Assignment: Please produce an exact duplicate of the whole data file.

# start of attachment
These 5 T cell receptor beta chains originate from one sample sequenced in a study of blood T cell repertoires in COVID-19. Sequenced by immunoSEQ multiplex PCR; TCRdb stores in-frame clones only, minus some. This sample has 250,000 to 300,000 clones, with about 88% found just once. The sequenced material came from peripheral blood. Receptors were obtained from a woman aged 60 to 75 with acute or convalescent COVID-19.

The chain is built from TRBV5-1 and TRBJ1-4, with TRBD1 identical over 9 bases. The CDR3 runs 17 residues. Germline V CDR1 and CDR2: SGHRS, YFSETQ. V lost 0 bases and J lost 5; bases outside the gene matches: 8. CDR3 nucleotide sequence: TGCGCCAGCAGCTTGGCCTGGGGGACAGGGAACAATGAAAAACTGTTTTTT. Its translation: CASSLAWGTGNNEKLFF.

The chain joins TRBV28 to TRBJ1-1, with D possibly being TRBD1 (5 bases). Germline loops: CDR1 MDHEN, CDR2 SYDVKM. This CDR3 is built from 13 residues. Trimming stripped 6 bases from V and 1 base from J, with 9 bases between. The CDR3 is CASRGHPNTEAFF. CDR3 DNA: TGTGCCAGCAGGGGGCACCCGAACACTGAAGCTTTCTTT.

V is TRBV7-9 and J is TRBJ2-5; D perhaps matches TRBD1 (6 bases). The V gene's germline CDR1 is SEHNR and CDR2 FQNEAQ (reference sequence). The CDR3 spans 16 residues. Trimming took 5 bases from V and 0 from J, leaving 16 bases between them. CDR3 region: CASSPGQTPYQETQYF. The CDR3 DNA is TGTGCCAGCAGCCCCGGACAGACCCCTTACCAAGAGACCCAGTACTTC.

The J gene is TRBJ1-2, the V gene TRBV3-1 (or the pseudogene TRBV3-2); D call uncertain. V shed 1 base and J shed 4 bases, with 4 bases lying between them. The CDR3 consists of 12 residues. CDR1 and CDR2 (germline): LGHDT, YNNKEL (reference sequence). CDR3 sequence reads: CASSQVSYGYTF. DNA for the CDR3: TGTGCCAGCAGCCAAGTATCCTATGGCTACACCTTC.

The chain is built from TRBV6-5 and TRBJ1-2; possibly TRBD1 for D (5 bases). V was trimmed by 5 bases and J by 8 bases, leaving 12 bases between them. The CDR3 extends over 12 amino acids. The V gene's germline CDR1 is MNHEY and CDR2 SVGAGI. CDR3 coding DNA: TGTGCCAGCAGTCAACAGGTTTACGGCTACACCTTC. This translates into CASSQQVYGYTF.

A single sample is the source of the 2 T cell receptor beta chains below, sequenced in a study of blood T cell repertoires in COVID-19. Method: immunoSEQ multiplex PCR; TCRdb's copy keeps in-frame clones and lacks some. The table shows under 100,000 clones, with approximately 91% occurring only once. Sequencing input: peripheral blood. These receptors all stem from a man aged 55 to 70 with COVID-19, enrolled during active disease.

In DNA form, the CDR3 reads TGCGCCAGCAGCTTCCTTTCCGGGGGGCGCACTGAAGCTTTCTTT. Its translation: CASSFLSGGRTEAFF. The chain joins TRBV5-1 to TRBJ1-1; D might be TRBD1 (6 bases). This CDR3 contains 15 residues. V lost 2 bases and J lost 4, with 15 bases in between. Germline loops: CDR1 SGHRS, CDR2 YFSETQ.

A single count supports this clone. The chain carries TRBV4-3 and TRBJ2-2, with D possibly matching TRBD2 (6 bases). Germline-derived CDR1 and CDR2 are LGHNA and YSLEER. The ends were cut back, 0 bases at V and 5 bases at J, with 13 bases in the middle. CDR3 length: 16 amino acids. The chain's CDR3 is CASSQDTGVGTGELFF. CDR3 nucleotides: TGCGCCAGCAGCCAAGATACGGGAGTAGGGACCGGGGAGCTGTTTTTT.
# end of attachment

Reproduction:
These 5 T cell receptor beta chains originate from one sample sequenced in a study of blood T cell repertoires in COVID-19. Sequenced by immunoSEQ multiplex PCR; TCRdb stores in-frame clones only, minus some. This sample has 250,000 to 300,000 clones, with about 88% found just once. The sequenced material came from peripheral blood. Receptors were obtained from a woman aged 60 to 75 with acute or convalescent COVID-19.

The chain is built from TRBV5-1 and TRBJ1-4, with TRBD1 identical over 9 bases. The CDR3 runs 17 residues. Germline V CDR1 and CDR2: SGHRS, YFSETQ. V lost 0 bases and J lost 5; bases outside the gene matches: 8. CDR3 nucleotide sequence: TGCGCCAGCAGCTTGGCCTGGGGGACAGGGAACAATGAAAAACTGTTTTTT. Its translation: CASSLAWGTGNNEKLFF.

The chain joins TRBV28 to TRBJ1-1, with D possibly being TRBD1 (5 bases). Germline loops: CDR1 MDHEN, CDR2 SYDVKM. This CDR3 is built from 13 residues. Trimming stripped 6 bases from V and 1 base from J, with 9 bases between. The CDR3 is CASRGHPNTEAFF. CDR3 DNA: TGTGCCAGCAGGGGGCACCCGAACACTGAAGCTTTCTTT.

V is TRBV7-9 and J is TRBJ2-5; D perhaps matches TRBD1 (6 bases). The V gene's germline CDR1 is SEHNR and CDR2 FQNEAQ (reference sequence). The CDR3 spans 16 residues. Trimming took 5 bases from V and 0 from J, leaving 16 bases between them. CDR3 region: CASSPGQTPYQETQYF. The CDR3 DNA is TGTGCCAGCAGCCCCGGACAGACCCCTTACCAAGAGACCCAGTACTTC.

The J gene is TRBJ1-2, the V gene TRBV3-1 (or the pseudogene TRBV3-2); D call uncertain. V shed 1 base and J shed 4 bases, with 4 bases lying between them. The CDR3 consists of 12 residues. CDR1 and CDR2 (germline): LGHDT, YNNKEL (reference sequence). CDR3 sequence reads: CASSQVSYGYTF. DNA for the CDR3: TGTGCCAGCAGCCAAGTATCCTATGGCTACACCTTC.

The chain is built from TRBV6-5 and TRBJ1-2; possibly TRBD1 for D (5 bases). V was trimmed by 5 bases and J by 8 bases, leaving 12 bases between them. The CDR3 extends over 12 amino acids. The V gene's germline CDR1 is MNHEY and CDR2 SVGAGI. CDR3 coding DNA: TGTGCCAGCAGTCAACAGGTTTACGGCTACACCTTC. This translates into CASSQQVYGYTF.

A single sample is the source of the 2 T cell receptor beta chains below, sequenced in a study of blood T cell repertoires in COVID-19. Method: immunoSEQ multiplex PCR; TCRdb's copy keeps in-frame clones and lacks some. The table shows under 100,000 clones, with approximately 91% occurring only once. Sequencing input: peripheral blood. These receptors all stem from a man aged 55 to 70 with COVID-19, enrolled during active disease.

In DNA form, the CDR3 reads TGCGCCAGCAGCTTCCTTTCCGGGGGGCGCACTGAAGCTTTCTTT. Its translation: CASSFLSGGRTEAFF. The chain joins TRBV5-1 to TRBJ1-1; D might be TRBD1 (6 bases). This CDR3 contains 15 residues. V lost 2 bases and J lost 4, with 15 bases in between. Germline loops: CDR1 SGHRS, CDR2 YFSETQ.

A single count supports this clone. The chain carries TRBV4-3 and TRBJ2-2, with D possibly matching TRBD2 (6 bases). Germline-derived CDR1 and CDR2 are LGHNA and YSLEER. The ends were cut back, 0 bases at V and 5 bases at J, with 13 bases in the middle. CDR3 length: 16 amino acids. The chain's CDR3 is CASSQDTGVGTGELFF. CDR3 nucleotides: TGCGCCAGCAGCCAAGATACGGGAGTAGGGACCGGGGAGCTGTTTTTT.